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Enzyme "Ink" Shows Potential For Nanomanufacturing

April 27, 2004
National Science Foundation
Duke University engineers have demonstrated that enzymes can be used to create nanoscale patterns on a gold surface.

Duke University's Ashutosh Chilkoti explains how a nanoscale "pen" laid down thin trails of enzyme "ink," which then carved out the 400-nanometer-wide channels shown in the background.
Credit: Duke University photo by Jim Wallace

Arlington, Va. -- Duke University engineers have demonstrated that enzymes can be used to create nanoscale patterns on a gold surface. Since many enzymes are already commercially available and well characterized, the potential for writing with enzyme "ink" represents an important advance in nanomanufacturing.

This research was funded by the National Science Foundation through a Nanotechnology Interdisciplinary Research Initiative (NIRT) grant.

Enzymes are nature's catalysts -- proteins that stimulate chemical reactions in the body and are used in a wide range of industrial processes, from wastewater treatment to cheese making to dissolving blood clots after heart attacks.

In their experiments, the engineers used an enzyme called DNase I as an "ink" in a process called dip-pen nanolithography -- a technique for etching or writing at the nanoscale level. The dip-pen allowed them to inscribe precise stripes of DNase I ink on a gold plate, which they had previously coated with a thick forest of short DNA strands. The stripes of the enzyme were 100 nanometers wide -- about one-millionth the diameter of a human hair.

Once the researchers had created the stripes, they then activated the enzyme with a magnesium-containing solution. This changed the DNase I into a form that efficiently breaks down any DNA in its path. As a result, the team reports in the May 2004, issue of the Journal of the American Chemical Society, available online as of March 27, 2004, the stripes of activated enzyme carved out 400 nm-wide "troughs" in the DNA coating.

"We were surprised that the enzyme 'ink' worked so well, because it was simply deposited on the surface and could have washed away during the processing steps," says biomedical engineer Ashutosh Chilkoti of Duke's Pratt School of Engineering, who leads the project.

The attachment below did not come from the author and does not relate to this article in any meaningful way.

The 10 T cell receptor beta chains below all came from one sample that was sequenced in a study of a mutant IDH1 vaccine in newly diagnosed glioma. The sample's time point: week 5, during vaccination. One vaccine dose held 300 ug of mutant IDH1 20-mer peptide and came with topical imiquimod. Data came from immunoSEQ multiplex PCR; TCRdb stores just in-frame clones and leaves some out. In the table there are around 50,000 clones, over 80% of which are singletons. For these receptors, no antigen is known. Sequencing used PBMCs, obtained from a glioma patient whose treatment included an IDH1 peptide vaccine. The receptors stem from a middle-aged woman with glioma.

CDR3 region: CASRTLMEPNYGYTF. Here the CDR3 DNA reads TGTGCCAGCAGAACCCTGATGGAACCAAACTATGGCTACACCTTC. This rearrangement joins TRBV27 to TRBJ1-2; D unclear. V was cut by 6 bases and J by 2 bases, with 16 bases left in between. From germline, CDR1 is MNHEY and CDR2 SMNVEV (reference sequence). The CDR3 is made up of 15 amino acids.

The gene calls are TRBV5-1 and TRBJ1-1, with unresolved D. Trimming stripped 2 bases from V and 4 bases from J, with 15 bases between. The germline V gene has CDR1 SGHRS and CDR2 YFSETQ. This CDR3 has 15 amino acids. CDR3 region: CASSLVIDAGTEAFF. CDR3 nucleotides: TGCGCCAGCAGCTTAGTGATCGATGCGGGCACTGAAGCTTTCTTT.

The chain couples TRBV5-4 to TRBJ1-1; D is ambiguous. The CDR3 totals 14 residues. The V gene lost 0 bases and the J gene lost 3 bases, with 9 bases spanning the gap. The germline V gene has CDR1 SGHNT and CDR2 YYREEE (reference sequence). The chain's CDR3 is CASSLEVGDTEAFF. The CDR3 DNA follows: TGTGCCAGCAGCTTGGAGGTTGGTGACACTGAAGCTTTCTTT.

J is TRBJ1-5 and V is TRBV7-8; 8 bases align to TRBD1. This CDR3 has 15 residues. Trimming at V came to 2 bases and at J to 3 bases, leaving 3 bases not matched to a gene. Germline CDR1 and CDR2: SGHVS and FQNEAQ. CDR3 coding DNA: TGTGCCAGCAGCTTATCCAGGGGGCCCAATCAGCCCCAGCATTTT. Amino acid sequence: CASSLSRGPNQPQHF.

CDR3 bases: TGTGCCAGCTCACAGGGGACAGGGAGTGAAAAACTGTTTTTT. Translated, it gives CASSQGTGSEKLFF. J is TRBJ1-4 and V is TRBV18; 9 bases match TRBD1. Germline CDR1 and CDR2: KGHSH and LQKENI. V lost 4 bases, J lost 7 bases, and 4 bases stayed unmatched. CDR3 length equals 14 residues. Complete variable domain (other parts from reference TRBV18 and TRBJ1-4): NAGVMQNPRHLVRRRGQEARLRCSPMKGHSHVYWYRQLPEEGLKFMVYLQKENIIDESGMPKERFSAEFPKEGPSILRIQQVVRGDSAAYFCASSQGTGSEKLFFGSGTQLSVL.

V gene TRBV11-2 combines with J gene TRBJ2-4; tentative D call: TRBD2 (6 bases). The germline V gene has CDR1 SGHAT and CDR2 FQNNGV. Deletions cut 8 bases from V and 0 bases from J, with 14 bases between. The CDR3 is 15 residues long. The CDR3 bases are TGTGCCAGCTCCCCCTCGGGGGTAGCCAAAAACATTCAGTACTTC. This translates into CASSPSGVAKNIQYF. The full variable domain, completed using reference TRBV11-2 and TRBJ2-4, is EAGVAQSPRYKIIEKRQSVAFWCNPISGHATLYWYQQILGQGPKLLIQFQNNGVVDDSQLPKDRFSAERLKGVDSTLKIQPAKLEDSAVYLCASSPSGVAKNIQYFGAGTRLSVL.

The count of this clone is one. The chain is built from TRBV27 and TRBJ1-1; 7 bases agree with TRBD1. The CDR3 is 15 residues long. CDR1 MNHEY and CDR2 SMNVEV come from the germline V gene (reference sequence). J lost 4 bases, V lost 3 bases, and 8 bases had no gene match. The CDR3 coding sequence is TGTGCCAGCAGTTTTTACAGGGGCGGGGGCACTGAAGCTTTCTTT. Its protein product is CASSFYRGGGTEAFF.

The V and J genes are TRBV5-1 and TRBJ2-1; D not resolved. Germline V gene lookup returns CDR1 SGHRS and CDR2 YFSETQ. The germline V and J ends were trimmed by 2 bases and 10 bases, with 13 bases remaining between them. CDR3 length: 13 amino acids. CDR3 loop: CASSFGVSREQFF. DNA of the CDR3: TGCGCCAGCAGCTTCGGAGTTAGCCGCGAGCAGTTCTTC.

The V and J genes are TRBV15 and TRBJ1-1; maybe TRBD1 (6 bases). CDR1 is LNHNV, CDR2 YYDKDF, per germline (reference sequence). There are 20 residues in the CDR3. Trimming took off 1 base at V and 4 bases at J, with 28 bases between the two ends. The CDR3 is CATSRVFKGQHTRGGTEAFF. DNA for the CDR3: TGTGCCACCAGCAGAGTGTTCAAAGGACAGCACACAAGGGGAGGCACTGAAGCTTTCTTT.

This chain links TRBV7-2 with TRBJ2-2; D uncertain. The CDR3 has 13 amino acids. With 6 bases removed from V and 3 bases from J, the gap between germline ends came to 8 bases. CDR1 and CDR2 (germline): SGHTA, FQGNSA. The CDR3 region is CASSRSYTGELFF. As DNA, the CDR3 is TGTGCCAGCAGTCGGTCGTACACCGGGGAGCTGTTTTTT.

Chilkoti credits much of the experiment's success to the laboratory skills of Jinho Hyun, who was a post-doctoral fellow in his group, and who is now an assistant professor at Seoul National University. But this experiment was also an important proof of principle, says Chilkoti: until now, few researchers have explored biological substances for nanoscale manufacturing, and even fewer have taken the approach of putting down chemically active biomolecules on a surface.

"We wanted to see if we could steal functionality from biology to make the complex structures we need," says Chilkoti. The outcome, he says, was everything he and his colleagues could have hoped for: "In an afternoon, we inexpensively created a nanostructure that would have taken weeks to develop using expensive, traditional methods of etching circuits into chips."

Now that the team has demonstrated that enzymes can "subtract" from the substrate to make precise troughs, they envision many other possibilities. Instead of using enzymes that degrade DNA, for example, they could use other enzymes that link DNA strands together. That would allow them to make "additions" to the substrate, causing the DNA layer to grow thicker in certain places. Alternatively, they could use still other enzymes that make chemical changes in the DNA substrate itself, allowing them to build complex structures with "different colored bricks," as Chilkoti puts it.

The team could even do away with the DNA entirely, and use a different substrate, Chilkoti says. "We used DNA because it is pretty robust, because you can buy synthetic DNA strands off the shelf, and because there are lots of enzymes that work on it. But there is nothing unique about it for this kind of application."

"Enzymes have evolved to carry out an incredible variety of processes," comments team member Stephen Craig, a Duke chemist. "By harnessing the diverse power available in nature, it may be possible to selectively erase structures at one point, add structures at a second location, transform them from one state to another at a third location, and so on. The potential exists to create very small and very complex architectures."

"A lot more work is needed to optimize the process, but we feel this enzyme-inking technique has tremendous promise for wide applicability," says Chilkoti.

"Enzyme-based nanomanufacturing is of interest because it could an incredibly versatile tool. This is critical because nanomanufacturing is at the heart of efforts to see if we can make new devices that are far smaller, cheaper, faster and better than existing devices," says Chilkoti.

To date, dip-pen nanolithography has been primarily a bench top laboratory technique.

Scaling up the technique to truly make it a viable manufacturing technique will require new instrumental technology such as dip-pen lithography machines with multiple, articulated tips that can move independently to deposit several different types of enzymes. Chilkoti envisions machines that can work on a sheet of chips using different enzymes, so that the chips can be snapped apart after the enzyme inking and processing. Chilkoti notes that such machines are already being commercially developed, so the day might not be too far off when enzyme-based nanomanufacturing might be possible on an industrial scale.


Chilkoti's web site:

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